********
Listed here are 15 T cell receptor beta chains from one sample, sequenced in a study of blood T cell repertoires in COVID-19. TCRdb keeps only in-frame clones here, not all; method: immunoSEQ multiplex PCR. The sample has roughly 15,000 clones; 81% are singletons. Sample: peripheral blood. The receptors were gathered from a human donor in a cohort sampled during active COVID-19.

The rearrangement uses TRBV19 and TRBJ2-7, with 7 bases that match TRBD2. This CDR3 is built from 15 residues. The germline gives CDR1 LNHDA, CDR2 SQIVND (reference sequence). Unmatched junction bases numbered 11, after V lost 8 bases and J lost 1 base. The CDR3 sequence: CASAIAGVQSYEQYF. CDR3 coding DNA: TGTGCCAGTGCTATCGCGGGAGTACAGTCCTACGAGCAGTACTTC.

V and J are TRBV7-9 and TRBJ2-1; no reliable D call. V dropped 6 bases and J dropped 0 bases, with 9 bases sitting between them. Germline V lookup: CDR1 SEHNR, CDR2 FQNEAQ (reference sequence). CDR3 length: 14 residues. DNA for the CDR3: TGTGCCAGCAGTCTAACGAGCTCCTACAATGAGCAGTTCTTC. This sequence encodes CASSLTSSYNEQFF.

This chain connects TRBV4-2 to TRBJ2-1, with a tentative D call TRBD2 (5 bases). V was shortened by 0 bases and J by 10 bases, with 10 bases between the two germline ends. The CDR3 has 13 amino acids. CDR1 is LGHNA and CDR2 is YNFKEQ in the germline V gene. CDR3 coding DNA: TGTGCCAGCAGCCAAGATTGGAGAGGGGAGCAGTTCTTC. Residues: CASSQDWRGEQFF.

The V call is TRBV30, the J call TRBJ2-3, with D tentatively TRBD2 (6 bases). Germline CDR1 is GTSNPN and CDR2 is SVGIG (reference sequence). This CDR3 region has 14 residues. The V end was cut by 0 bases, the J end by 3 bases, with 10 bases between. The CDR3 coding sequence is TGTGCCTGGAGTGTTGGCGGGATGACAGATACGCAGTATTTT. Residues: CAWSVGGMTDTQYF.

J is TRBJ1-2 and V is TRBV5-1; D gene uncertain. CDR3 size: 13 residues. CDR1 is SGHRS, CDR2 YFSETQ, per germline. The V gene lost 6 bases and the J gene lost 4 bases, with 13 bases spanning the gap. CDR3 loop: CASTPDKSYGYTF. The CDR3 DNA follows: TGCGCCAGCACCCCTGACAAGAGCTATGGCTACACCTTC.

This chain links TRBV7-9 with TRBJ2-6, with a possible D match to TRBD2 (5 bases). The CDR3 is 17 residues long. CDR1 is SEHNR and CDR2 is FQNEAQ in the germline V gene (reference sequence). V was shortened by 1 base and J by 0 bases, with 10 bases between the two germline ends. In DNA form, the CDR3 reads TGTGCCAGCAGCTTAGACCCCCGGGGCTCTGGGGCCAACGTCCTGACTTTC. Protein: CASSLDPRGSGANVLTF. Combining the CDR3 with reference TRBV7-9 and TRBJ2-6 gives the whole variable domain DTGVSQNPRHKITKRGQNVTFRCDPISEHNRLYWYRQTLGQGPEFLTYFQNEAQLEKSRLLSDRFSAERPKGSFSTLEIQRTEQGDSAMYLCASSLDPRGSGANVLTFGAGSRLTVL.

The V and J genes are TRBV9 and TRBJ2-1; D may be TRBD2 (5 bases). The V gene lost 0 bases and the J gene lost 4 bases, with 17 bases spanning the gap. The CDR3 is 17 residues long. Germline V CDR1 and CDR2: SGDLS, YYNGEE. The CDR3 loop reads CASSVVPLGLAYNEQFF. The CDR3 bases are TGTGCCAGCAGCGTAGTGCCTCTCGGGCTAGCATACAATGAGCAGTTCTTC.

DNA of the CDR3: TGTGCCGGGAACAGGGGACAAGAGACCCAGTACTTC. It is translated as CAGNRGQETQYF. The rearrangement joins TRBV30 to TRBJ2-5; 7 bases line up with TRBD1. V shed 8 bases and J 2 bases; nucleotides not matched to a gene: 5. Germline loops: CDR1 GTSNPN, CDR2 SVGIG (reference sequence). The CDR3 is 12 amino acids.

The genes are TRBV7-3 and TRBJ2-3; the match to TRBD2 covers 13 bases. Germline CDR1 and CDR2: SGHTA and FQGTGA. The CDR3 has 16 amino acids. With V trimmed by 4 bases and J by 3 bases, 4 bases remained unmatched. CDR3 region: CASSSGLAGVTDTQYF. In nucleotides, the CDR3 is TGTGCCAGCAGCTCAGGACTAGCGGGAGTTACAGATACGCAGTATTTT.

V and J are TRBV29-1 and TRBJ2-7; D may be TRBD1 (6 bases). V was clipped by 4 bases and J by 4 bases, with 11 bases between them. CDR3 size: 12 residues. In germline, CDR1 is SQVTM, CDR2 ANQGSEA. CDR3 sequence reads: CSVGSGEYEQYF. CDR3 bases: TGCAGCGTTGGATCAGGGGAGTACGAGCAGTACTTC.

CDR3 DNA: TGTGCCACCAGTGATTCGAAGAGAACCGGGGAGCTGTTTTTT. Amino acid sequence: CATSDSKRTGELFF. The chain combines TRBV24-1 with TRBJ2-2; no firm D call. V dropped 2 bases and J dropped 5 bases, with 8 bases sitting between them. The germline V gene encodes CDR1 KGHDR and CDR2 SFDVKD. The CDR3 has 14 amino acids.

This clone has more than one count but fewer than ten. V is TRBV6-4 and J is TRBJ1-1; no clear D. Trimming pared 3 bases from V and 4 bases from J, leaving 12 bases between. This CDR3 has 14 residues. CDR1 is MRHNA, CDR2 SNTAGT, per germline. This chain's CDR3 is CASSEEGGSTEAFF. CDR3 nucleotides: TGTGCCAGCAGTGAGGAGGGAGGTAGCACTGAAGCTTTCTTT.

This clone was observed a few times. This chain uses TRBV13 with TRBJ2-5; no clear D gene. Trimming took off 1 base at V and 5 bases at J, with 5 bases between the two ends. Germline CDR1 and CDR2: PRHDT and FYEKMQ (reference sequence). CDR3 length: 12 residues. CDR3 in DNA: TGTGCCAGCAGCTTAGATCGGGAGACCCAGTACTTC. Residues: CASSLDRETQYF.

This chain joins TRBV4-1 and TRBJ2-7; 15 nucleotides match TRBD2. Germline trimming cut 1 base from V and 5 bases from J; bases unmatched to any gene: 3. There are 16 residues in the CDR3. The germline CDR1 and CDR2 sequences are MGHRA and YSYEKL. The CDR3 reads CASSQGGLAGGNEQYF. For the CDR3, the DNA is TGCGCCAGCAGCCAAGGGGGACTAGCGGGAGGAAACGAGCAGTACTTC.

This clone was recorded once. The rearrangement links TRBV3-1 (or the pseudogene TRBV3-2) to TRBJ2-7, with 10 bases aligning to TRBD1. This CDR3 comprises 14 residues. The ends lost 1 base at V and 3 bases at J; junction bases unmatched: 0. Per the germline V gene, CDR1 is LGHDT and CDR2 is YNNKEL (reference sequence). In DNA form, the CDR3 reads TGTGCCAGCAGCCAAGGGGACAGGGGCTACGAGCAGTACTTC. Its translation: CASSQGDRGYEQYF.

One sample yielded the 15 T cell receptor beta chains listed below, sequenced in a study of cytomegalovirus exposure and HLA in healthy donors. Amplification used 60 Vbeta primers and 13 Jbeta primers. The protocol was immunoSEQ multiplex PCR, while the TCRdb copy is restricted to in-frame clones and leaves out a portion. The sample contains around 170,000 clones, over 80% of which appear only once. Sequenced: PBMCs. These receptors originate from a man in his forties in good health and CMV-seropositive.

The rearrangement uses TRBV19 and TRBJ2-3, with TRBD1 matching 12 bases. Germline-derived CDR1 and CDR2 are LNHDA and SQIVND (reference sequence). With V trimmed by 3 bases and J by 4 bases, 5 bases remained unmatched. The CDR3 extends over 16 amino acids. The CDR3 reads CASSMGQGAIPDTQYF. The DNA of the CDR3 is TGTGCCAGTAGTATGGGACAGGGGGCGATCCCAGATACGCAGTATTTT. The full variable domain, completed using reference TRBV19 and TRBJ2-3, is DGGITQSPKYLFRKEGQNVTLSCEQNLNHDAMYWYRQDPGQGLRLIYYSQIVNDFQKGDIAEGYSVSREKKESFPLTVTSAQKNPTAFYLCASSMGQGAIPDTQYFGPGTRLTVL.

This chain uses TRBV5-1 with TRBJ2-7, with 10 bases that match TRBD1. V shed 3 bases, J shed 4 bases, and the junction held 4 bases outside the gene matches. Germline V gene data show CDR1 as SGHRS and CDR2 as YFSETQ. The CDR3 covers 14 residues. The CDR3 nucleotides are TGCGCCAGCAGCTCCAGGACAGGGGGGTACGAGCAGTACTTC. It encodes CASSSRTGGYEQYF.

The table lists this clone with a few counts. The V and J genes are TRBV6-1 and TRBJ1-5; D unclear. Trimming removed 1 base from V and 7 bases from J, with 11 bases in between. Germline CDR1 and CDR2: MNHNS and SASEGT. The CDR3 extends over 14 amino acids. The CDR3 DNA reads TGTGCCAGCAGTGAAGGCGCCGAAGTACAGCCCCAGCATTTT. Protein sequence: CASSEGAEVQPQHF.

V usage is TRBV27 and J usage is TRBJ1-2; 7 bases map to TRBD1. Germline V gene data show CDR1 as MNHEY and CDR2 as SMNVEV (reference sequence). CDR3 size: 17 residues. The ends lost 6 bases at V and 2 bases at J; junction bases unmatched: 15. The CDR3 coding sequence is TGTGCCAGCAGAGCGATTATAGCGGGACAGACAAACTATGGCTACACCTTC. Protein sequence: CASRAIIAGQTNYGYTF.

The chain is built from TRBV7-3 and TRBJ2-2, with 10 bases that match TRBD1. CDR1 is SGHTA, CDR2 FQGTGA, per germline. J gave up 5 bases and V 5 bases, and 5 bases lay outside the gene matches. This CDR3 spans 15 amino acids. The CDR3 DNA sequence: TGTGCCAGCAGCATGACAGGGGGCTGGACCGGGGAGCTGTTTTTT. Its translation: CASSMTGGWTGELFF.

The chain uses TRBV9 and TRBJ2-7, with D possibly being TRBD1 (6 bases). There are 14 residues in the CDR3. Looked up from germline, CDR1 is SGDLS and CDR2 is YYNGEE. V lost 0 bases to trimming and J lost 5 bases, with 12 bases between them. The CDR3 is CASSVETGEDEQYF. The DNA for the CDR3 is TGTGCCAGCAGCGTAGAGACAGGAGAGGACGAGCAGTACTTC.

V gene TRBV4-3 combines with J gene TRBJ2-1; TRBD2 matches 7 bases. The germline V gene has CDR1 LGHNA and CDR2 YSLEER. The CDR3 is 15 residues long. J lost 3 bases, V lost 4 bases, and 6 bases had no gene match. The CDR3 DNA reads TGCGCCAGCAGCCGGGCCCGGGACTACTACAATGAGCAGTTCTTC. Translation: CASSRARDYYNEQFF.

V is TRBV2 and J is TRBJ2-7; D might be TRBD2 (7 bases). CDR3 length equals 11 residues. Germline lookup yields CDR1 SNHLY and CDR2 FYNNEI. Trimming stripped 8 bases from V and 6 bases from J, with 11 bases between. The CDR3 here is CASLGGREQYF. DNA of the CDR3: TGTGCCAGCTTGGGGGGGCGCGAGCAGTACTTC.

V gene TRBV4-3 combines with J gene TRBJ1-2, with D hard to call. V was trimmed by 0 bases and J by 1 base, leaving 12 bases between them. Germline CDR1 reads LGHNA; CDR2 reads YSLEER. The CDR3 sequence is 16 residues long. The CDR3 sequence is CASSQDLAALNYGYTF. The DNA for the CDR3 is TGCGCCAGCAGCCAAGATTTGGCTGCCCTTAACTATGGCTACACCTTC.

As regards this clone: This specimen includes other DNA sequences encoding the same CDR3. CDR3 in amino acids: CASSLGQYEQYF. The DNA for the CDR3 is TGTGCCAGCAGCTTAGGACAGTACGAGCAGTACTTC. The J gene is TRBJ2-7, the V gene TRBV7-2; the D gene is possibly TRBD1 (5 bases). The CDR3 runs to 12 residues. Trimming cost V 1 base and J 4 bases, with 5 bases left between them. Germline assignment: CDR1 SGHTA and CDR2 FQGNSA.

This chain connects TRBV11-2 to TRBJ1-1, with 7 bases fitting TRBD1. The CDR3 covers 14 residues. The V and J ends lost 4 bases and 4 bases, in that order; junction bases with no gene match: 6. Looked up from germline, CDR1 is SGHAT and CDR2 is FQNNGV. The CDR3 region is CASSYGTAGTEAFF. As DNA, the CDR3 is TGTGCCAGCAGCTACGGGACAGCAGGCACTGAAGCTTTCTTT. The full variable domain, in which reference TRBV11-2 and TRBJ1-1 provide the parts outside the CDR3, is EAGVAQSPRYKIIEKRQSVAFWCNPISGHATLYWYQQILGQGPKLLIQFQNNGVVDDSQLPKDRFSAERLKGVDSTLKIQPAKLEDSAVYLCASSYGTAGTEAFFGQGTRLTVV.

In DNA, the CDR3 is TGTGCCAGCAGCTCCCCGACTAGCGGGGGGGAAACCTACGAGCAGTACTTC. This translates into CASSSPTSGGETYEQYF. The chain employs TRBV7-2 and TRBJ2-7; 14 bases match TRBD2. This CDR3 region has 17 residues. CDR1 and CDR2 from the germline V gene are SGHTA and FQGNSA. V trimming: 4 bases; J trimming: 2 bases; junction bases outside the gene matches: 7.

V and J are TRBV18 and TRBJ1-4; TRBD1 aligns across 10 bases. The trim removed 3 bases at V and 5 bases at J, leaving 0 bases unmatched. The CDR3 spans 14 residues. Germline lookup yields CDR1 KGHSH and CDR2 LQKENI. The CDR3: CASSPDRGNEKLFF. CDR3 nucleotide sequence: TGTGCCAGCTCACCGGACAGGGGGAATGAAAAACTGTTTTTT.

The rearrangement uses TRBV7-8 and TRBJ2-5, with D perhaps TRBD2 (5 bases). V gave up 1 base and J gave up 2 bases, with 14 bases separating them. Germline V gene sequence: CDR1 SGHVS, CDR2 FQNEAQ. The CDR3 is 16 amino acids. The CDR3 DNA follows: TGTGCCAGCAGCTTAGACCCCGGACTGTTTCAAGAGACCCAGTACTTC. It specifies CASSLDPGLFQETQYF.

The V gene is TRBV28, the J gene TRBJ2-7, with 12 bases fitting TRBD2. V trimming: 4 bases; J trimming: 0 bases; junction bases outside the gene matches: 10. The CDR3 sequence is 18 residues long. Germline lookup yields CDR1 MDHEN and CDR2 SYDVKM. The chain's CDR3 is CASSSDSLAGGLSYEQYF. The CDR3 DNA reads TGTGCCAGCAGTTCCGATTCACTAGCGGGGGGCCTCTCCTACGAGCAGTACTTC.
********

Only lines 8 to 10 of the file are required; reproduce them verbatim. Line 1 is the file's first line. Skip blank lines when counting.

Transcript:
The V and J genes are TRBV9 and TRBJ2-1; D may be TRBD2 (5 bases). The V gene lost 0 bases and the J gene lost 4 bases, with 17 bases spanning the gap. The CDR3 is 17 residues long. Germline V CDR1 and CDR2: SGDLS, YYNGEE. The CDR3 loop reads CASSVVPLGLAYNEQFF. The CDR3 bases are TGTGCCAGCAGCGTAGTGCCTCTCGGGCTAGCATACAATGAGCAGTTCTTC.

DNA of the CDR3: TGTGCCGGGAACAGGGGACAAGAGACCCAGTACTTC. It is translated as CAGNRGQETQYF. The rearrangement joins TRBV30 to TRBJ2-5; 7 bases line up with TRBD1. V shed 8 bases and J 2 bases; nucleotides not matched to a gene: 5. Germline loops: CDR1 GTSNPN, CDR2 SVGIG (reference sequence). The CDR3 is 12 amino acids.

The genes are TRBV7-3 and TRBJ2-3; the match to TRBD2 covers 13 bases. Germline CDR1 and CDR2: SGHTA and FQGTGA. The CDR3 has 16 amino acids. With V trimmed by 4 bases and J by 3 bases, 4 bases remained unmatched. CDR3 region: CASSSGLAGVTDTQYF. In nucleotides, the CDR3 is TGTGCCAGCAGCTCAGGACTAGCGGGAGTTACAGATACGCAGTATTTT.